• Mr. John Coakley, (b. 1848), aged 21, Irish farm labourer, from County Cork travelling from London aboard the ship "Siberia" arriving in Lyttelton, Christchurch, South Island, New Zealand on 21st February 1870 [3]
  • Mr. Denis Coakley, (b. 1864), aged 19, British settler travelling from London aboard the ship "Victory " arriving in Invercargill, Southland, South Island, New Zealand on 23rd December 1883 [3]
  • ... (More are available in all our PDF Extended History products and printed products wherever possible.)

Contemporary Notables of the name Coakley (post 1700) +

  • William C. Coakley, American Republican politician, Postmaster at Havre de Grace, Maryland, 1954-62 (acting, 1954-56) [4]
  • Robert C. Coakley, American Democrat politician, Alternate Delegate to Democratic National Convention from West Virginia, 1952, 1956 [5]
  • Maurice P. Coakley (b. 1906), American Republican politician,Member of Wisconsin State Senate 15th District, 1935-42 [6]
  • Martha Coakley (b. 1963), American Democrat politician, Middlesex County District Attorney, 1999-2007;Massachusetts State Attorney General, 2006, 2007-; Candidate for U.S. Senator from Massachusetts, 2010 [7]
  • J. W. Coakley, American Democrat politician, Alternate Delegate to Democratic National Convention from Iowa, 1916 [8]
  • George W. Coakley, American Republican politician, Postmaster at Independence, Missouri, 1898-1900 [9]
  • Daniel J. Coakley, American politician, Mayor of Chicopee, Massachusetts, 1918 [10]
  • Daniel H. Coakley (b. 1865), American Democrat politician, Member of Massachusetts State House of Representatives, 1892-94Candidate for Mayor of Boston, Massachusetts, 1925, 1929 [10]
  • Charles P. Coakley, American Democrat politician, Candidate for New Hampshire State Senate 7th District, 1916; Member of New Hampshire State House of Representatives from Concord 1st Ward; Elected 1938 [11]
  • Carol L. Coakley, American Democrat politician, Alternate Delegate to Democratic National Convention from Massachusetts, 2000 [12]
  • ... (Another 9 notables are available in all our PDF Extended History products and printed products wherever possible.)


The Coakley Motto +

The motto was originally a war cry or slogan. Mottoes first began to be shown with arms in the 14th and 15th centuries, but were not in general use until the 17th century. Thus the oldest coats of arms generally do not include a motto. Mottoes seldom form part of the grant of arms: Under most heraldic authorities, a motto is an optional component of the coat of arms, and can be added to or changed at will; many families have chosen not to display a motto.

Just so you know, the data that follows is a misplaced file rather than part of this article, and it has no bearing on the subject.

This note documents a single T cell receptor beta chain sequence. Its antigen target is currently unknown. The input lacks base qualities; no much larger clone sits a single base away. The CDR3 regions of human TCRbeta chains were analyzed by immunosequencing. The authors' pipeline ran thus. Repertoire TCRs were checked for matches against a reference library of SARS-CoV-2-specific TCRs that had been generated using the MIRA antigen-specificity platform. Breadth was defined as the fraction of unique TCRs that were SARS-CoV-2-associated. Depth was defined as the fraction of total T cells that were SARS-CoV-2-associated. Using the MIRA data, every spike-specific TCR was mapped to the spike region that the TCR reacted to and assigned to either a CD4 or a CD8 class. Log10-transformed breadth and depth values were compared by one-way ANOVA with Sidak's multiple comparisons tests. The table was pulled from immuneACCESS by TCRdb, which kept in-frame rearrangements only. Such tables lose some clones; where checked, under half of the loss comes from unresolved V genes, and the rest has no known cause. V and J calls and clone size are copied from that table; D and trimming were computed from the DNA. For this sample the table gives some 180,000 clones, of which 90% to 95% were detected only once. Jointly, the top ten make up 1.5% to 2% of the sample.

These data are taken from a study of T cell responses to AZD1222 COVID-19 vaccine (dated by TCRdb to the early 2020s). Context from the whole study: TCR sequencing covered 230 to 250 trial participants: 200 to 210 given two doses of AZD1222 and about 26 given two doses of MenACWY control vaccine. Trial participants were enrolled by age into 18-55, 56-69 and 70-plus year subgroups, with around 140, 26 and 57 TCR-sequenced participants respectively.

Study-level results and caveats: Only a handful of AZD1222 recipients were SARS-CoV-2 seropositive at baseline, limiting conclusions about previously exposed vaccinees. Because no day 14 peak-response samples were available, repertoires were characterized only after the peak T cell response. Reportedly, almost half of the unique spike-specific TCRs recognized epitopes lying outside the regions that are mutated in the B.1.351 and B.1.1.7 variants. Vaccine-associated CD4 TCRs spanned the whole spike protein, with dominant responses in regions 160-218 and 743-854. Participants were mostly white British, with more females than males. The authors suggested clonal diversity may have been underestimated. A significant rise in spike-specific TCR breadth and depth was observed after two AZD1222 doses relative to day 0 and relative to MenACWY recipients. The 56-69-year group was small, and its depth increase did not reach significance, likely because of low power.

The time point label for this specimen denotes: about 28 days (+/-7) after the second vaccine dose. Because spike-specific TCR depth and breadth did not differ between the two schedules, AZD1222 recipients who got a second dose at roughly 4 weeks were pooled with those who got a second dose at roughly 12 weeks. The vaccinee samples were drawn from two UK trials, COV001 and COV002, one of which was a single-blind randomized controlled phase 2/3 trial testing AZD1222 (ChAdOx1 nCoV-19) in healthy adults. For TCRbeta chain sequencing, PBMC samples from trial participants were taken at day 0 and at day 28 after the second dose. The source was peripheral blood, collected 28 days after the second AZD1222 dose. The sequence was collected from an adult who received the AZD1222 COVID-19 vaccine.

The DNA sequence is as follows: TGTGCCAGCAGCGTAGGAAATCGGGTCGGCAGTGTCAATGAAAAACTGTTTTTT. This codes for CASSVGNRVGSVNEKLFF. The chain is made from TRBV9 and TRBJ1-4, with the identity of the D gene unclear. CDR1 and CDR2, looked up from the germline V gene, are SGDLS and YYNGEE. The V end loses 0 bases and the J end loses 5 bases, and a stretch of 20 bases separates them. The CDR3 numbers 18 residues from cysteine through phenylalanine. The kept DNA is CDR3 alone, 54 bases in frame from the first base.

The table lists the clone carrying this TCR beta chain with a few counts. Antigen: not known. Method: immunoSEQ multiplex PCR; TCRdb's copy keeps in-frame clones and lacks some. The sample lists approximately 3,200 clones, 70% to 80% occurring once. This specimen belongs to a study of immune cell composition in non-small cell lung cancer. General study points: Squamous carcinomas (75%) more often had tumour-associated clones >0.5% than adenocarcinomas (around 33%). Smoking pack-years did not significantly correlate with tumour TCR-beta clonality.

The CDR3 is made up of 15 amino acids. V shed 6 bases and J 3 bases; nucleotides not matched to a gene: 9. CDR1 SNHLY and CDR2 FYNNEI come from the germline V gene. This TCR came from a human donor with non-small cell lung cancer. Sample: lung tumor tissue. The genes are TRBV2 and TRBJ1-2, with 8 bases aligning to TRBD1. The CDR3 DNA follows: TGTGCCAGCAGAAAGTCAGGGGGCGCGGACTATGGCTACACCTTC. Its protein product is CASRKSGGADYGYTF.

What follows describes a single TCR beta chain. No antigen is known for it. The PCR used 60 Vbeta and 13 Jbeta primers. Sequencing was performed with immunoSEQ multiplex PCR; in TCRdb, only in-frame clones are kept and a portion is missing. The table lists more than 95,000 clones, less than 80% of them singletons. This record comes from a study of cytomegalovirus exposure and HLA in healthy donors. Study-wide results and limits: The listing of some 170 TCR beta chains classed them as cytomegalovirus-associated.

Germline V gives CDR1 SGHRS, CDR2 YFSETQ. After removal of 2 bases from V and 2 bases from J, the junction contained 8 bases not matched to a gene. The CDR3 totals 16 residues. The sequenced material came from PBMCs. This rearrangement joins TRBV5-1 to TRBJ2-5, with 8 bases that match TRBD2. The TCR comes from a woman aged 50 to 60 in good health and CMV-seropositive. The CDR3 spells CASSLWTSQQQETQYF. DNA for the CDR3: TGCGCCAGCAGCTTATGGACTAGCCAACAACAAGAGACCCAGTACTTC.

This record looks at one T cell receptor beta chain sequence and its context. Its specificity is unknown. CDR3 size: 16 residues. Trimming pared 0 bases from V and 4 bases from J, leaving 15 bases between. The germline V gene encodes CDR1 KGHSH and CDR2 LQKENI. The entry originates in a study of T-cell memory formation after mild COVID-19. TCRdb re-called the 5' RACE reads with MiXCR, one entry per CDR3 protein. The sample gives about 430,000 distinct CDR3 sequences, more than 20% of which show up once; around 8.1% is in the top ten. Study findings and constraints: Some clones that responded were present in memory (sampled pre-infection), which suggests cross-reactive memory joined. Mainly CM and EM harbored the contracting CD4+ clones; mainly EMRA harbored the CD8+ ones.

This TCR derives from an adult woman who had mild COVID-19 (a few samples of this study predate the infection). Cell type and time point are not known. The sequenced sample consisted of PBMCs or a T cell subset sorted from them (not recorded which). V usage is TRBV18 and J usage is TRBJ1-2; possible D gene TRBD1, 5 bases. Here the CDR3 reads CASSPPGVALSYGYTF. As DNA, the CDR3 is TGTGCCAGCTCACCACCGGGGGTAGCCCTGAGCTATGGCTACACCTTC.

Motto: His calcabo gentes
Motto Translation: By these I will trample on the nations.


  1. ^ Filby, P. William, Meyer, Mary K., Passenger and immigration lists index : a guide to published arrival records of about 500,000 passengers who came to the United States and Canada in the seventeenth, eighteenth, and nineteenth centuries. 1982-1985 Cumulated Supplements in Four Volumes Detroit, Mich. : Gale Research Co., 1985, Print (ISBN 0-8103-1795-8)
  2. ^ Convict Records Voyages to Australia (Retrieved 16th September 2020). Retrieved from https://convictrecords.com.au/ships/bardaster
  3. ^ New Zealand Yesteryears Passenger Lists 1800 to 1900 (Retrieved 26th March 2019). Retrieved from http://www.yesteryears.co.nz/shipping/passlist.html
  4. ^ The Political Graveyard: Alphabetical Name Index. (Retrieved 2017, April 12) William Coakley. Retrieved from http://politicalgraveyard.com/alpha/index.html
  5. ^ The Political Graveyard: Alphabetical Name Index. (Retrieved 2017, April 12) Robert Coakley. Retrieved from http://politicalgraveyard.com/alpha/index.html
  6. ^ The Political Graveyard: Alphabetical Name Index. (Retrieved 2017, April 12) Maurice Coakley. Retrieved from http://politicalgraveyard.com/alpha/index.html
  7. ^ The Political Graveyard: Alphabetical Name Index. (Retrieved 2017, April 12) Martha Coakley. Retrieved from http://politicalgraveyard.com/alpha/index.html
  8. ^ The Political Graveyard: Alphabetical Name Index. (Retrieved 2017, April 12) J. Coakley. Retrieved from http://politicalgraveyard.com/alpha/index.html
  9. ^ The Political Graveyard: Alphabetical Name Index. (Retrieved 2017, April 12) George Coakley. Retrieved from http://politicalgraveyard.com/alpha/index.html
  10. ^ The Political Graveyard: Alphabetical Name Index. (Retrieved 2017, April 12) Daniel Coakley. Retrieved from http://politicalgraveyard.com/alpha/index.html
  11. ^ The Political Graveyard: Alphabetical Name Index. (Retrieved 2017, April 12) Charles Coakley. Retrieved from http://politicalgraveyard.com/alpha/index.html
  12. ^ The Political Graveyard: Alphabetical Name Index. (Retrieved 2017, April 12) Carol Coakley. Retrieved from http://politicalgraveyard.com/alpha/index.html